Praise for Blitzkrieg:
Review in BBC History Magazine by Prof Ashley Jackson
‘It is a riddle that has fascinated historians: how did Germany sweep the European board so easily in 1940?…Writing with authority and clarity, Lloyd Clark contends that it was the application of technology to abiding military good practice that allowed Germany to win so overwhelmingly…This is a compelling and fresh retelling of one of the century’s most intriguing and significant campaigns.’
‘This genuinely revisionist account of the Battle of France in 1940 proves a deeply shocking fact we are essentially still in thrall to the view of Blitzkrieg tactics that Adolf Hitler and Joseph Goebbels wanted us to have, even over three-quarters of a century later. Lloyd Clark s brilliant analysis proves that Fall Gelb wasn’t all about unstoppable, superior panzers and Stukas, but was in fact an audacious, highly risky infantry-based plan that could have gone badly wrong given a different Allied mindset.’
‘A masterly account teeming with vivid personalities and the usual mixture of heroism, incompetence, and luck . . . Clark provides plenty of juicy details and a mildly controversial reinterpretation.’
‘Lloyd Clark has written a lucid, intelligent and thought provoking re-appraisal . . . His ground breaking detailed research will make it the seminal work on the fall of France in 1940. The story of the break-through unfolds at a fascinating and cracking pace . . .Blitzkrieg is a remarkable book.’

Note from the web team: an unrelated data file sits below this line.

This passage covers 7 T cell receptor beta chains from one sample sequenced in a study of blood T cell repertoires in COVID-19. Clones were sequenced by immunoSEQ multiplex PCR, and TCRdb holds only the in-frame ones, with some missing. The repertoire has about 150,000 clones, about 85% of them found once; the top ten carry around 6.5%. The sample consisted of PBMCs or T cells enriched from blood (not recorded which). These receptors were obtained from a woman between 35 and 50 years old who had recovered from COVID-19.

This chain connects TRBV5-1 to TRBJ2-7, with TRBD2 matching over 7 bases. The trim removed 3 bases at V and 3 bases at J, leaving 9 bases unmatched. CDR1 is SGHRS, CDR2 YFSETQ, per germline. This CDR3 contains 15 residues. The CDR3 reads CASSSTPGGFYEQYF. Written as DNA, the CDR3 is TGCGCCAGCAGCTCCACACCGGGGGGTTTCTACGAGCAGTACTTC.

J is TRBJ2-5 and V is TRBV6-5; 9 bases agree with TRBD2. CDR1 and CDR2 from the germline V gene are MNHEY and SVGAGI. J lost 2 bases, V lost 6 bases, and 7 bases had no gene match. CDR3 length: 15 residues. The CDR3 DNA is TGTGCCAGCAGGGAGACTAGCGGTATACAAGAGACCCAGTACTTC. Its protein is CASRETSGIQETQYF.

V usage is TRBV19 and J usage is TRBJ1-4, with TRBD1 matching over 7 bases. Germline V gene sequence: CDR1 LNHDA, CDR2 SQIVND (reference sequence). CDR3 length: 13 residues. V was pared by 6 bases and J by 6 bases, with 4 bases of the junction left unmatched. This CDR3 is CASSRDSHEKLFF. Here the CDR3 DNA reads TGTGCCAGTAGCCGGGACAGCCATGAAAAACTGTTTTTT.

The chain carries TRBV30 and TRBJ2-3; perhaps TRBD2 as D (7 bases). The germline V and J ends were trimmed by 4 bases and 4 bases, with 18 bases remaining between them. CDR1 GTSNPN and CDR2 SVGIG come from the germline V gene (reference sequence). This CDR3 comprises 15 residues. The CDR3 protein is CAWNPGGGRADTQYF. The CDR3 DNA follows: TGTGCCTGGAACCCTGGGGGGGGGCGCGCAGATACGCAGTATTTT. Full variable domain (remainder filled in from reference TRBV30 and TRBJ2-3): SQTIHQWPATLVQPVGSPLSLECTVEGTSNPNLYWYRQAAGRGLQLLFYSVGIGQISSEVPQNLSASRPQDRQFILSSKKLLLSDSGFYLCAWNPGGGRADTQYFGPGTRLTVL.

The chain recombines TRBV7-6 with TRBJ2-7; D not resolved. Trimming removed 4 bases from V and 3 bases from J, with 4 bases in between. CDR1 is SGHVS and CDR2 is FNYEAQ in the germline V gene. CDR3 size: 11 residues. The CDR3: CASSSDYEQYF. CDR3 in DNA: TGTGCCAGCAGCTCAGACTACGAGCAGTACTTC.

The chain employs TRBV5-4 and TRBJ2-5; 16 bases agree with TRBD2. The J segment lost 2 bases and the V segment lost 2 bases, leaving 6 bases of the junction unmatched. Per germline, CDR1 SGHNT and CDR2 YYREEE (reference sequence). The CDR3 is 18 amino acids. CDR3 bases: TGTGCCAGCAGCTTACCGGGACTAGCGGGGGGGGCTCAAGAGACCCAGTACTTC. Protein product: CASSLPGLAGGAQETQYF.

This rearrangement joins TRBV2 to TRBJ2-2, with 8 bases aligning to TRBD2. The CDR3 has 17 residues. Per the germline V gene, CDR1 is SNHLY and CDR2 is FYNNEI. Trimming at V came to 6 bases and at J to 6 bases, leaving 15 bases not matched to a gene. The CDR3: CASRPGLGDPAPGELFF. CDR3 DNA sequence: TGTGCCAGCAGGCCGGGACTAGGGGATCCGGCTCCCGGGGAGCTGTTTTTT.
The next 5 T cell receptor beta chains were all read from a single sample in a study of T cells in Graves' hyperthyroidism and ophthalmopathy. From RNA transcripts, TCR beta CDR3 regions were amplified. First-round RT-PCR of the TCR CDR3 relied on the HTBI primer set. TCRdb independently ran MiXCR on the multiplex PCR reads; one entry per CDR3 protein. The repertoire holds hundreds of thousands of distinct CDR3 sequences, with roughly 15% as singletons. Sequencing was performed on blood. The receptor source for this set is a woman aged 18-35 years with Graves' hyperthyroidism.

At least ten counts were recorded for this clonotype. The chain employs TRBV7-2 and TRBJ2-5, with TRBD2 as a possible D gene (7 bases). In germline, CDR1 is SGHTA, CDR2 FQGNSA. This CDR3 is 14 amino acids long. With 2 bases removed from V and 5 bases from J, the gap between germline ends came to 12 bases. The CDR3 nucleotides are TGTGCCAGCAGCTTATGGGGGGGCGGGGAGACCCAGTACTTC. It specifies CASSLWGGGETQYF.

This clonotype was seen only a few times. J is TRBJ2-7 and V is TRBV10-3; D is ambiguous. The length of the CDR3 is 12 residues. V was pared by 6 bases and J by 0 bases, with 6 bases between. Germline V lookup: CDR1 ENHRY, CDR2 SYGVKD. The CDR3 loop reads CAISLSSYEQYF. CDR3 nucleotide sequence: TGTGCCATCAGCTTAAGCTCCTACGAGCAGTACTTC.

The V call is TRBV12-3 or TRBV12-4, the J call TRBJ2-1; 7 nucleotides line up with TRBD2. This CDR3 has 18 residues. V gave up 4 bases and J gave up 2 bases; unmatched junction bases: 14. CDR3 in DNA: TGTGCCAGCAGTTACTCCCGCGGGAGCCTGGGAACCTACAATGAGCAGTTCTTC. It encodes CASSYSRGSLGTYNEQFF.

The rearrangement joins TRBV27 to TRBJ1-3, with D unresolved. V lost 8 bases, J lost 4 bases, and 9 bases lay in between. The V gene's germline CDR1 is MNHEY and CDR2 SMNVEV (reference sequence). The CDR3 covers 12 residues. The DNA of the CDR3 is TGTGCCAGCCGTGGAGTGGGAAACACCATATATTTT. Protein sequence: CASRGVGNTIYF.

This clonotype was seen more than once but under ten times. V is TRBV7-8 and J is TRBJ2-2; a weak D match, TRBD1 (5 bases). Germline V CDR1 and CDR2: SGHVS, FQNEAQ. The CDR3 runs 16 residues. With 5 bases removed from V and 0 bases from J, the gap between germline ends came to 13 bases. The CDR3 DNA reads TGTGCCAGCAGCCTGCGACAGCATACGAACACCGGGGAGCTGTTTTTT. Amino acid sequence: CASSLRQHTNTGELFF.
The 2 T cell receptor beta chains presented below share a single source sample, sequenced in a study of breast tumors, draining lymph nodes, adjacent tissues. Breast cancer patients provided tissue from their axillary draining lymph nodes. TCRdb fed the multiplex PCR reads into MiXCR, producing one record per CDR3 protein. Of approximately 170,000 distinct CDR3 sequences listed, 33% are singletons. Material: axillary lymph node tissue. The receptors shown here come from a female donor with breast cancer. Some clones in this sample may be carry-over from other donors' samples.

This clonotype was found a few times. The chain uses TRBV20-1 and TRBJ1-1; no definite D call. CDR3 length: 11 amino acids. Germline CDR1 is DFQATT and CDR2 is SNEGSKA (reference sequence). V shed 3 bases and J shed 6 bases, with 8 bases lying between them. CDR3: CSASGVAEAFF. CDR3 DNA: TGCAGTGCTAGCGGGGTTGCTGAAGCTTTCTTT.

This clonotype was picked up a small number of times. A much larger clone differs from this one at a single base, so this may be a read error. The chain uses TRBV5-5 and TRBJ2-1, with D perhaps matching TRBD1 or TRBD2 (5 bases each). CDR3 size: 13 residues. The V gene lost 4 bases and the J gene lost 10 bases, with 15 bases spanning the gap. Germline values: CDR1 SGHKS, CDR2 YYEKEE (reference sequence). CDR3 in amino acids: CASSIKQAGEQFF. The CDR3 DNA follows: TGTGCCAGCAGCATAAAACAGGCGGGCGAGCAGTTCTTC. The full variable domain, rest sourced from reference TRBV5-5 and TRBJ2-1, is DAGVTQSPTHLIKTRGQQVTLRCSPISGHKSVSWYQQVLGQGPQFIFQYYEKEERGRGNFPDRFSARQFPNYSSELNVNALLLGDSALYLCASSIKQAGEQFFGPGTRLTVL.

‘A breakthrough book, bringing the drama of Hitler s May 1940 offensive in France vividly to life alongside a major re-appraisal of the campaign s significance. Excellent.’
The German campaign in France during the summer of 1940 was pivotal to Hitler’s ambitions and fundamentally affected the course of the Second World War. Having squabbled about fighting methods right up to the start of the campaign, the German forces provided the Führer with a swift, efficient and decisive military victory over the Allied forces. In achieving in just six weeks what their fathers had failed to accomplish during the four years of the First World War, Germany altered the balance of power in Europe at a stroke. Yet the campaign was far from a foregone conclusion. ‘Blitzkrieg’ tells the story of the campaign, while highlighting the key technologies, decisions and events that led to German success, and details the mistakes, good fortune and chronic weaknesses in their planning process and approach to war fighting. There are also portraits of the officers who played key roles, including Heinz Guderian, Ewin Rommel, Kurt Student, Charles de Gaulle and Bernard Montgomery. ‘Blitzkrieg’ argues that far from being undefeatable, the France 1940 campaign revealed Germany and its armed forces to be highly vulnerable – a fact dismissed by Hitler as he began to plan for his invasion of the Soviet Union – and offers a comprehensive reassessment of the myths that have built up around one of the Second World War’s greatest military victories.